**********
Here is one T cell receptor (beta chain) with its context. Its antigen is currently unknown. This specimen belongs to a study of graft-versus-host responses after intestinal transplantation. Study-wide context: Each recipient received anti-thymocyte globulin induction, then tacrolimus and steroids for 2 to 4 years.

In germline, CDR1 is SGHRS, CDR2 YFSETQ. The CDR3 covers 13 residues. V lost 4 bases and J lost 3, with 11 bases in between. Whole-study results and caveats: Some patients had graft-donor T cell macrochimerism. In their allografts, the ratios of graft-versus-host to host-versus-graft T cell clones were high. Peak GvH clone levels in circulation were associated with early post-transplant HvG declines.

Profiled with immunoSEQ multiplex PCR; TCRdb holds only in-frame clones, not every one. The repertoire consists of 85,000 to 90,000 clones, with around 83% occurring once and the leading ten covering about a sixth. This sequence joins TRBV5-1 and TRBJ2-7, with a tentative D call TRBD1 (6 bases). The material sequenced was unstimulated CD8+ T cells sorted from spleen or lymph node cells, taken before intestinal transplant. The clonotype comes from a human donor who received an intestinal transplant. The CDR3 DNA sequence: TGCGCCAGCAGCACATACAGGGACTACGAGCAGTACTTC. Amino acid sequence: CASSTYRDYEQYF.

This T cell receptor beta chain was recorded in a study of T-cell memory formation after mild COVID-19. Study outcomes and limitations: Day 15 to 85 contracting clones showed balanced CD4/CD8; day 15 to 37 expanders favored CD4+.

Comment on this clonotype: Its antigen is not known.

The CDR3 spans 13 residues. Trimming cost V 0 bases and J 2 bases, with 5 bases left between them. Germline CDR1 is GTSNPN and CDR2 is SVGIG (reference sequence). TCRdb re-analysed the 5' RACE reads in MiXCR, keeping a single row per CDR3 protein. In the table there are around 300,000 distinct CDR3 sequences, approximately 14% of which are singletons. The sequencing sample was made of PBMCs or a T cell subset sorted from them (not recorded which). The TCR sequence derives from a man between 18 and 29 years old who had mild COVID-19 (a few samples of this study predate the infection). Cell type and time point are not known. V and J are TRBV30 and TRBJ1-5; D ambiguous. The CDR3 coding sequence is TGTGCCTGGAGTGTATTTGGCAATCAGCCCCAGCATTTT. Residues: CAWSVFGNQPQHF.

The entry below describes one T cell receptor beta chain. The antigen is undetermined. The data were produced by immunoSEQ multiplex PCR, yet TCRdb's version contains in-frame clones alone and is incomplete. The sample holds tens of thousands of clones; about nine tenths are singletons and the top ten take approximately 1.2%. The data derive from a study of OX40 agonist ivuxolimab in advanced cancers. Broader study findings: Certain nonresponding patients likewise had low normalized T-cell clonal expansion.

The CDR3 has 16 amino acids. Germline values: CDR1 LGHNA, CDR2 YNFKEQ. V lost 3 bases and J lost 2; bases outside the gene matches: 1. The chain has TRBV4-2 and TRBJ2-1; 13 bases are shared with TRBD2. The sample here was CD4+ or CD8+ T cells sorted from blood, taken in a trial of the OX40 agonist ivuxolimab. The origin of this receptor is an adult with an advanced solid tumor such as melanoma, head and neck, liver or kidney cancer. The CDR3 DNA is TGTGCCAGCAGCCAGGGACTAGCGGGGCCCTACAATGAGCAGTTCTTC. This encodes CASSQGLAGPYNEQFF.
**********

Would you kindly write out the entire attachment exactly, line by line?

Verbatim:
Here is one T cell receptor (beta chain) with its context. Its antigen is currently unknown. This specimen belongs to a study of graft-versus-host responses after intestinal transplantation. Study-wide context: Each recipient received anti-thymocyte globulin induction, then tacrolimus and steroids for 2 to 4 years.

In germline, CDR1 is SGHRS, CDR2 YFSETQ. The CDR3 covers 13 residues. V lost 4 bases and J lost 3, with 11 bases in between. Whole-study results and caveats: Some patients had graft-donor T cell macrochimerism. In their allografts, the ratios of graft-versus-host to host-versus-graft T cell clones were high. Peak GvH clone levels in circulation were associated with early post-transplant HvG declines.

Profiled with immunoSEQ multiplex PCR; TCRdb holds only in-frame clones, not every one. The repertoire consists of 85,000 to 90,000 clones, with around 83% occurring once and the leading ten covering about a sixth. This sequence joins TRBV5-1 and TRBJ2-7, with a tentative D call TRBD1 (6 bases). The material sequenced was unstimulated CD8+ T cells sorted from spleen or lymph node cells, taken before intestinal transplant. The clonotype comes from a human donor who received an intestinal transplant. The CDR3 DNA sequence: TGCGCCAGCAGCACATACAGGGACTACGAGCAGTACTTC. Amino acid sequence: CASSTYRDYEQYF.

This T cell receptor beta chain was recorded in a study of T-cell memory formation after mild COVID-19. Study outcomes and limitations: Day 15 to 85 contracting clones showed balanced CD4/CD8; day 15 to 37 expanders favored CD4+.

Comment on this clonotype: Its antigen is not known.

The CDR3 spans 13 residues. Trimming cost V 0 bases and J 2 bases, with 5 bases left between them. Germline CDR1 is GTSNPN and CDR2 is SVGIG (reference sequence). TCRdb re-analysed the 5' RACE reads in MiXCR, keeping a single row per CDR3 protein. In the table there are around 300,000 distinct CDR3 sequences, approximately 14% of which are singletons. The sequencing sample was made of PBMCs or a T cell subset sorted from them (not recorded which). The TCR sequence derives from a man between 18 and 29 years old who had mild COVID-19 (a few samples of this study predate the infection). Cell type and time point are not known. V and J are TRBV30 and TRBJ1-5; D ambiguous. The CDR3 coding sequence is TGTGCCTGGAGTGTATTTGGCAATCAGCCCCAGCATTTT. Residues: CAWSVFGNQPQHF.

The entry below describes one T cell receptor beta chain. The antigen is undetermined. The data were produced by immunoSEQ multiplex PCR, yet TCRdb's version contains in-frame clones alone and is incomplete. The sample holds tens of thousands of clones; about nine tenths are singletons and the top ten take approximately 1.2%. The data derive from a study of OX40 agonist ivuxolimab in advanced cancers. Broader study findings: Certain nonresponding patients likewise had low normalized T-cell clonal expansion.

The CDR3 has 16 amino acids. Germline values: CDR1 LGHNA, CDR2 YNFKEQ. V lost 3 bases and J lost 2; bases outside the gene matches: 1. The chain has TRBV4-2 and TRBJ2-1; 13 bases are shared with TRBD2. The sample here was CD4+ or CD8+ T cells sorted from blood, taken in a trial of the OX40 agonist ivuxolimab. The origin of this receptor is an adult with an advanced solid tumor such as melanoma, head and neck, liver or kidney cancer. The CDR3 DNA is TGTGCCAGCAGCCAGGGACTAGCGGGGCCCTACAATGAGCAGTTCTTC. This encodes CASSQGLAGPYNEQFF.